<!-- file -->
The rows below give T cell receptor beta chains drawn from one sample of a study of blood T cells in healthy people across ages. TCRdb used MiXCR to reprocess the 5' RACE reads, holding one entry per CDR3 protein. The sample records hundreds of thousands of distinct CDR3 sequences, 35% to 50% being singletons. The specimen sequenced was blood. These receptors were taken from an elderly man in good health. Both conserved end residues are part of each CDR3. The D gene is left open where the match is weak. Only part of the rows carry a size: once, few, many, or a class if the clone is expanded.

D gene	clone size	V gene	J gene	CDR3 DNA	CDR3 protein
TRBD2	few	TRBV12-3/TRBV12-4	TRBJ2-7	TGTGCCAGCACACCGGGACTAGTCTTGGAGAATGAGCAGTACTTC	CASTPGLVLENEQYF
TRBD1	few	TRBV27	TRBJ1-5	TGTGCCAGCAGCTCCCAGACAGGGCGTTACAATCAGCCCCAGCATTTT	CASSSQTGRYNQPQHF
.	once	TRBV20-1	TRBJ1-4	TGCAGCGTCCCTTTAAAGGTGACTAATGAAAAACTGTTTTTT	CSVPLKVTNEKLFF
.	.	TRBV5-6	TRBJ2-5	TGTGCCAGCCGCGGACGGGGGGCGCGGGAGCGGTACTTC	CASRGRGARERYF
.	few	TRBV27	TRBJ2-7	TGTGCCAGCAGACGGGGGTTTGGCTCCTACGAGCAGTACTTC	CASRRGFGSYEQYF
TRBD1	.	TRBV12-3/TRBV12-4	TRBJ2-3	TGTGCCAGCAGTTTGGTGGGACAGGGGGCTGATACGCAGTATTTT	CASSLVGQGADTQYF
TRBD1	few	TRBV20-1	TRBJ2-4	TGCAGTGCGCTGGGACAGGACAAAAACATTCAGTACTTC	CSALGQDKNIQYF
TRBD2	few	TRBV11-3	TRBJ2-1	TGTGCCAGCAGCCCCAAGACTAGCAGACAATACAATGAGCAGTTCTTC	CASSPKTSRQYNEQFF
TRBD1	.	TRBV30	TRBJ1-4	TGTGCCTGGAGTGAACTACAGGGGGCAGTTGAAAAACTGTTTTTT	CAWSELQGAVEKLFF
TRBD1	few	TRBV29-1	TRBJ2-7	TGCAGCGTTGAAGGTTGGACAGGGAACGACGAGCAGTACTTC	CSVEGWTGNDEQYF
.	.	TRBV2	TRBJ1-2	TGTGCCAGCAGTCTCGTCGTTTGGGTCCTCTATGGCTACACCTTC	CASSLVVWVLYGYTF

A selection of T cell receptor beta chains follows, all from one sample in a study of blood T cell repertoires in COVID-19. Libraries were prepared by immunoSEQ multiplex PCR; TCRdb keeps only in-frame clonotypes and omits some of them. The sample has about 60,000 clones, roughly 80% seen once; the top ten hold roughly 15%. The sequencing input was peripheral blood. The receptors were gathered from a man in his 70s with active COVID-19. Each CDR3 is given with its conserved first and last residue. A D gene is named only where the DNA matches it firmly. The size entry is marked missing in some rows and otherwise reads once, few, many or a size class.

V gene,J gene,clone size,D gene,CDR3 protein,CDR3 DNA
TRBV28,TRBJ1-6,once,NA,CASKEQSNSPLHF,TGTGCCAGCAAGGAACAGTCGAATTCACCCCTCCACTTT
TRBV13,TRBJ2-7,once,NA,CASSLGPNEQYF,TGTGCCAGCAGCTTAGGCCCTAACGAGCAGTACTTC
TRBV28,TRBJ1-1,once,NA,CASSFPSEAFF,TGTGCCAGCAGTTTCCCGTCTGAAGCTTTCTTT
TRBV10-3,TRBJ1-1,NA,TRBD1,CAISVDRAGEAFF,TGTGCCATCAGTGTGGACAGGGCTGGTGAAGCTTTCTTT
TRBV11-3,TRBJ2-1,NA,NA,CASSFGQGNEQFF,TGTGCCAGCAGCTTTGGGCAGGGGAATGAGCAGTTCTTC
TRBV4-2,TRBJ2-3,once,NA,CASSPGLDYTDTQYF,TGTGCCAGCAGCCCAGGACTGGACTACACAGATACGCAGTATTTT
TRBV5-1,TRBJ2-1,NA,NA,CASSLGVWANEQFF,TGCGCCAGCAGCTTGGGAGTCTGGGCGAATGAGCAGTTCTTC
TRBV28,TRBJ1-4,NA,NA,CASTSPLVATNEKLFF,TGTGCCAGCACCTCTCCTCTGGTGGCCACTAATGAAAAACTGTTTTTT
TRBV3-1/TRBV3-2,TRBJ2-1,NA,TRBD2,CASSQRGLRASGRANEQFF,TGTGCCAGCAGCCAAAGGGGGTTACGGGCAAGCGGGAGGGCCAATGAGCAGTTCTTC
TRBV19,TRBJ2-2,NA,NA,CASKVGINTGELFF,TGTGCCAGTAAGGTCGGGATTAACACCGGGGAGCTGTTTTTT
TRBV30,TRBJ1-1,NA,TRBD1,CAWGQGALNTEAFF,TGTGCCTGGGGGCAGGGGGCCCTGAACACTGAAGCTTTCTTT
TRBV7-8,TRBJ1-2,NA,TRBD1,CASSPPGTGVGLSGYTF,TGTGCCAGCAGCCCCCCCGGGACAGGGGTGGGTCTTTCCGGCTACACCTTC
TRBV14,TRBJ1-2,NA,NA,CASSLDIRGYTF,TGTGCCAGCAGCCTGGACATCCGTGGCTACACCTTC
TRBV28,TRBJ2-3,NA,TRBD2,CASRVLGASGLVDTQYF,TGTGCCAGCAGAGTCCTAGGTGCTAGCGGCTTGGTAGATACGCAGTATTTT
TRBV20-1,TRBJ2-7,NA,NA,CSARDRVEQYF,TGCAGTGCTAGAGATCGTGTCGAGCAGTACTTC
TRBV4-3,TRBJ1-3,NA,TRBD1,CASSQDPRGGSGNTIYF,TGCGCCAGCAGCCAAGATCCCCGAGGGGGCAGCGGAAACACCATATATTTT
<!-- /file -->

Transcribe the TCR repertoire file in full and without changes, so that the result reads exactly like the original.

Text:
The rows below give T cell receptor beta chains drawn from one sample of a study of blood T cells in healthy people across ages. TCRdb used MiXCR to reprocess the 5' RACE reads, holding one entry per CDR3 protein. The sample records hundreds of thousands of distinct CDR3 sequences, 35% to 50% being singletons. The specimen sequenced was blood. These receptors were taken from an elderly man in good health. Both conserved end residues are part of each CDR3. The D gene is left open where the match is weak. Only part of the rows carry a size: once, few, many, or a class if the clone is expanded.

D gene	clone size	V gene	J gene	CDR3 DNA	CDR3 protein
TRBD2	few	TRBV12-3/TRBV12-4	TRBJ2-7	TGTGCCAGCACACCGGGACTAGTCTTGGAGAATGAGCAGTACTTC	CASTPGLVLENEQYF
TRBD1	few	TRBV27	TRBJ1-5	TGTGCCAGCAGCTCCCAGACAGGGCGTTACAATCAGCCCCAGCATTTT	CASSSQTGRYNQPQHF
.	once	TRBV20-1	TRBJ1-4	TGCAGCGTCCCTTTAAAGGTGACTAATGAAAAACTGTTTTTT	CSVPLKVTNEKLFF
.	.	TRBV5-6	TRBJ2-5	TGTGCCAGCCGCGGACGGGGGGCGCGGGAGCGGTACTTC	CASRGRGARERYF
.	few	TRBV27	TRBJ2-7	TGTGCCAGCAGACGGGGGTTTGGCTCCTACGAGCAGTACTTC	CASRRGFGSYEQYF
TRBD1	.	TRBV12-3/TRBV12-4	TRBJ2-3	TGTGCCAGCAGTTTGGTGGGACAGGGGGCTGATACGCAGTATTTT	CASSLVGQGADTQYF
TRBD1	few	TRBV20-1	TRBJ2-4	TGCAGTGCGCTGGGACAGGACAAAAACATTCAGTACTTC	CSALGQDKNIQYF
TRBD2	few	TRBV11-3	TRBJ2-1	TGTGCCAGCAGCCCCAAGACTAGCAGACAATACAATGAGCAGTTCTTC	CASSPKTSRQYNEQFF
TRBD1	.	TRBV30	TRBJ1-4	TGTGCCTGGAGTGAACTACAGGGGGCAGTTGAAAAACTGTTTTTT	CAWSELQGAVEKLFF
TRBD1	few	TRBV29-1	TRBJ2-7	TGCAGCGTTGAAGGTTGGACAGGGAACGACGAGCAGTACTTC	CSVEGWTGNDEQYF
.	.	TRBV2	TRBJ1-2	TGTGCCAGCAGTCTCGTCGTTTGGGTCCTCTATGGCTACACCTTC	CASSLVVWVLYGYTF

A selection of T cell receptor beta chains follows, all from one sample in a study of blood T cell repertoires in COVID-19. Libraries were prepared by immunoSEQ multiplex PCR; TCRdb keeps only in-frame clonotypes and omits some of them. The sample has about 60,000 clones, roughly 80% seen once; the top ten hold roughly 15%. The sequencing input was peripheral blood. The receptors were gathered from a man in his 70s with active COVID-19. Each CDR3 is given with its conserved first and last residue. A D gene is named only where the DNA matches it firmly. The size entry is marked missing in some rows and otherwise reads once, few, many or a size class.

V gene,J gene,clone size,D gene,CDR3 protein,CDR3 DNA
TRBV28,TRBJ1-6,once,NA,CASKEQSNSPLHF,TGTGCCAGCAAGGAACAGTCGAATTCACCCCTCCACTTT
TRBV13,TRBJ2-7,once,NA,CASSLGPNEQYF,TGTGCCAGCAGCTTAGGCCCTAACGAGCAGTACTTC
TRBV28,TRBJ1-1,once,NA,CASSFPSEAFF,TGTGCCAGCAGTTTCCCGTCTGAAGCTTTCTTT
TRBV10-3,TRBJ1-1,NA,TRBD1,CAISVDRAGEAFF,TGTGCCATCAGTGTGGACAGGGCTGGTGAAGCTTTCTTT
TRBV11-3,TRBJ2-1,NA,NA,CASSFGQGNEQFF,TGTGCCAGCAGCTTTGGGCAGGGGAATGAGCAGTTCTTC
TRBV4-2,TRBJ2-3,once,NA,CASSPGLDYTDTQYF,TGTGCCAGCAGCCCAGGACTGGACTACACAGATACGCAGTATTTT
TRBV5-1,TRBJ2-1,NA,NA,CASSLGVWANEQFF,TGCGCCAGCAGCTTGGGAGTCTGGGCGAATGAGCAGTTCTTC
TRBV28,TRBJ1-4,NA,NA,CASTSPLVATNEKLFF,TGTGCCAGCACCTCTCCTCTGGTGGCCACTAATGAAAAACTGTTTTTT
TRBV3-1/TRBV3-2,TRBJ2-1,NA,TRBD2,CASSQRGLRASGRANEQFF,TGTGCCAGCAGCCAAAGGGGGTTACGGGCAAGCGGGAGGGCCAATGAGCAGTTCTTC
TRBV19,TRBJ2-2,NA,NA,CASKVGINTGELFF,TGTGCCAGTAAGGTCGGGATTAACACCGGGGAGCTGTTTTTT
TRBV30,TRBJ1-1,NA,TRBD1,CAWGQGALNTEAFF,TGTGCCTGGGGGCAGGGGGCCCTGAACACTGAAGCTTTCTTT
TRBV7-8,TRBJ1-2,NA,TRBD1,CASSPPGTGVGLSGYTF,TGTGCCAGCAGCCCCCCCGGGACAGGGGTGGGTCTTTCCGGCTACACCTTC
TRBV14,TRBJ1-2,NA,NA,CASSLDIRGYTF,TGTGCCAGCAGCCTGGACATCCGTGGCTACACCTTC
TRBV28,TRBJ2-3,NA,TRBD2,CASRVLGASGLVDTQYF,TGTGCCAGCAGAGTCCTAGGTGCTAGCGGCTTGGTAGATACGCAGTATTTT
TRBV20-1,TRBJ2-7,NA,NA,CSARDRVEQYF,TGCAGTGCTAGAGATCGTGTCGAGCAGTACTTC
TRBV4-3,TRBJ1-3,NA,TRBD1,CASSQDPRGGSGNTIYF,TGCGCCAGCAGCCAAGATCCCCGAGGGGGCAGCGGAAACACCATATATTTT